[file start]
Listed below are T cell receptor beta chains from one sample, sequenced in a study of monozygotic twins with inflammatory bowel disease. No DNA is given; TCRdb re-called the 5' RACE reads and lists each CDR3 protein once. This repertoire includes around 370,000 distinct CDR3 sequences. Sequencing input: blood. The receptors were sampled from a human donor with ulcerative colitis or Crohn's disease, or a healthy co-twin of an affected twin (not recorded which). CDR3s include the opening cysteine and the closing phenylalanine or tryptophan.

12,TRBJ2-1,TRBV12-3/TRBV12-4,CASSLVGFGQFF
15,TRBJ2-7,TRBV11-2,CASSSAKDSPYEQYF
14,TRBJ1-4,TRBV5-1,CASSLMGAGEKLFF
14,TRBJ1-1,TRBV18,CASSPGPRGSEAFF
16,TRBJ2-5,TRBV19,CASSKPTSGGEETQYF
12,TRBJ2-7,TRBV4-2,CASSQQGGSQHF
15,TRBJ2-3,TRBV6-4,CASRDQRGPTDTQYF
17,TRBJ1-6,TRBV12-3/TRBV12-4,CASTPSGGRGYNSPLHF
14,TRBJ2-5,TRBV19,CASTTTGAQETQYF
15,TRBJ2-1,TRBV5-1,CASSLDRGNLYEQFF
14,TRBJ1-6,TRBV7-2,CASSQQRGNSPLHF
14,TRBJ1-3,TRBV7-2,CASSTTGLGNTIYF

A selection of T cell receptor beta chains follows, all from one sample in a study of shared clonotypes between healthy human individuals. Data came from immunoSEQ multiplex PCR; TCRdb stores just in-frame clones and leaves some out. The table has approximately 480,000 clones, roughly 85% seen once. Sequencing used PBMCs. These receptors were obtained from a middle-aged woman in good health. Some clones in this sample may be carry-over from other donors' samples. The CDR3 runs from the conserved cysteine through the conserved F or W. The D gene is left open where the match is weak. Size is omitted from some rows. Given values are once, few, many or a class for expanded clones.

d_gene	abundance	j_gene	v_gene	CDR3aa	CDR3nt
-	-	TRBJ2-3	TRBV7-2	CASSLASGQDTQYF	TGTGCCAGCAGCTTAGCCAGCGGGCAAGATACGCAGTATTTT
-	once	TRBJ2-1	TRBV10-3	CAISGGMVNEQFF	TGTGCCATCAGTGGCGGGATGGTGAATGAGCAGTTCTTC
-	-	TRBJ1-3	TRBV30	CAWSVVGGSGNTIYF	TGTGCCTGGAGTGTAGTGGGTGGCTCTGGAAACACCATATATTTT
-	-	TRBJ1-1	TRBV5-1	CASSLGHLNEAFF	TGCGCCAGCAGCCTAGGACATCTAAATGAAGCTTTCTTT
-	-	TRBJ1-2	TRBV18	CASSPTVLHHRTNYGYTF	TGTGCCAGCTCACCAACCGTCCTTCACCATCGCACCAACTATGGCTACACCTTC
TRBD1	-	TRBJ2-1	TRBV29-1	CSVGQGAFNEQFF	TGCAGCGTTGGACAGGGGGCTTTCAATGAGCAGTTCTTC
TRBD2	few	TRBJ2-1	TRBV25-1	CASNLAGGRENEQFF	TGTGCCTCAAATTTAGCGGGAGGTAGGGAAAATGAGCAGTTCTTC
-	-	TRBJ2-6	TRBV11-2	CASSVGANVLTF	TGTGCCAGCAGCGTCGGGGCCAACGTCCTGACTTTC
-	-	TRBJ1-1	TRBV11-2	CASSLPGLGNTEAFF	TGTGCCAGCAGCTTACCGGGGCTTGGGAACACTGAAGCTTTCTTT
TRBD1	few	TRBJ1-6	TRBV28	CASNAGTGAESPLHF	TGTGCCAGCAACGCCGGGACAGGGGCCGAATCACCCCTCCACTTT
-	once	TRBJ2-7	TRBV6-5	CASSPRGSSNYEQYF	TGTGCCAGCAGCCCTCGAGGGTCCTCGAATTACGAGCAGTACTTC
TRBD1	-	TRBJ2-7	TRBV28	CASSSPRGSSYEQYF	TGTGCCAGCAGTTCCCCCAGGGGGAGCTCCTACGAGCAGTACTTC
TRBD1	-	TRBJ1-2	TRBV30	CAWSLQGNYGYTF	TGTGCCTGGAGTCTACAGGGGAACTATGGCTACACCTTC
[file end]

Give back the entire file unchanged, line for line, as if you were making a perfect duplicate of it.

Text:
Listed below are T cell receptor beta chains from one sample, sequenced in a study of monozygotic twins with inflammatory bowel disease. No DNA is given; TCRdb re-called the 5' RACE reads and lists each CDR3 protein once. This repertoire includes around 370,000 distinct CDR3 sequences. Sequencing input: blood. The receptors were sampled from a human donor with ulcerative colitis or Crohn's disease, or a healthy co-twin of an affected twin (not recorded which). CDR3s include the opening cysteine and the closing phenylalanine or tryptophan.

12,TRBJ2-1,TRBV12-3/TRBV12-4,CASSLVGFGQFF
15,TRBJ2-7,TRBV11-2,CASSSAKDSPYEQYF
14,TRBJ1-4,TRBV5-1,CASSLMGAGEKLFF
14,TRBJ1-1,TRBV18,CASSPGPRGSEAFF
16,TRBJ2-5,TRBV19,CASSKPTSGGEETQYF
12,TRBJ2-7,TRBV4-2,CASSQQGGSQHF
15,TRBJ2-3,TRBV6-4,CASRDQRGPTDTQYF
17,TRBJ1-6,TRBV12-3/TRBV12-4,CASTPSGGRGYNSPLHF
14,TRBJ2-5,TRBV19,CASTTTGAQETQYF
15,TRBJ2-1,TRBV5-1,CASSLDRGNLYEQFF
14,TRBJ1-6,TRBV7-2,CASSQQRGNSPLHF
14,TRBJ1-3,TRBV7-2,CASSTTGLGNTIYF

A selection of T cell receptor beta chains follows, all from one sample in a study of shared clonotypes between healthy human individuals. Data came from immunoSEQ multiplex PCR; TCRdb stores just in-frame clones and leaves some out. The table has approximately 480,000 clones, roughly 85% seen once. Sequencing used PBMCs. These receptors were obtained from a middle-aged woman in good health. Some clones in this sample may be carry-over from other donors' samples. The CDR3 runs from the conserved cysteine through the conserved F or W. The D gene is left open where the match is weak. Size is omitted from some rows. Given values are once, few, many or a class for expanded clones.

d_gene	abundance	j_gene	v_gene	CDR3aa	CDR3nt
-	-	TRBJ2-3	TRBV7-2	CASSLASGQDTQYF	TGTGCCAGCAGCTTAGCCAGCGGGCAAGATACGCAGTATTTT
-	once	TRBJ2-1	TRBV10-3	CAISGGMVNEQFF	TGTGCCATCAGTGGCGGGATGGTGAATGAGCAGTTCTTC
-	-	TRBJ1-3	TRBV30	CAWSVVGGSGNTIYF	TGTGCCTGGAGTGTAGTGGGTGGCTCTGGAAACACCATATATTTT
-	-	TRBJ1-1	TRBV5-1	CASSLGHLNEAFF	TGCGCCAGCAGCCTAGGACATCTAAATGAAGCTTTCTTT
-	-	TRBJ1-2	TRBV18	CASSPTVLHHRTNYGYTF	TGTGCCAGCTCACCAACCGTCCTTCACCATCGCACCAACTATGGCTACACCTTC
TRBD1	-	TRBJ2-1	TRBV29-1	CSVGQGAFNEQFF	TGCAGCGTTGGACAGGGGGCTTTCAATGAGCAGTTCTTC
TRBD2	few	TRBJ2-1	TRBV25-1	CASNLAGGRENEQFF	TGTGCCTCAAATTTAGCGGGAGGTAGGGAAAATGAGCAGTTCTTC
-	-	TRBJ2-6	TRBV11-2	CASSVGANVLTF	TGTGCCAGCAGCGTCGGGGCCAACGTCCTGACTTTC
-	-	TRBJ1-1	TRBV11-2	CASSLPGLGNTEAFF	TGTGCCAGCAGCTTACCGGGGCTTGGGAACACTGAAGCTTTCTTT
TRBD1	few	TRBJ1-6	TRBV28	CASNAGTGAESPLHF	TGTGCCAGCAACGCCGGGACAGGGGCCGAATCACCCCTCCACTTT
-	once	TRBJ2-7	TRBV6-5	CASSPRGSSNYEQYF	TGTGCCAGCAGCCCTCGAGGGTCCTCGAATTACGAGCAGTACTTC
TRBD1	-	TRBJ2-7	TRBV28	CASSSPRGSSYEQYF	TGTGCCAGCAGTTCCCCCAGGGGGAGCTCCTACGAGCAGTACTTC
TRBD1	-	TRBJ1-2	TRBV30	CAWSLQGNYGYTF	TGTGCCTGGAGTCTACAGGGGAACTATGGCTACACCTTC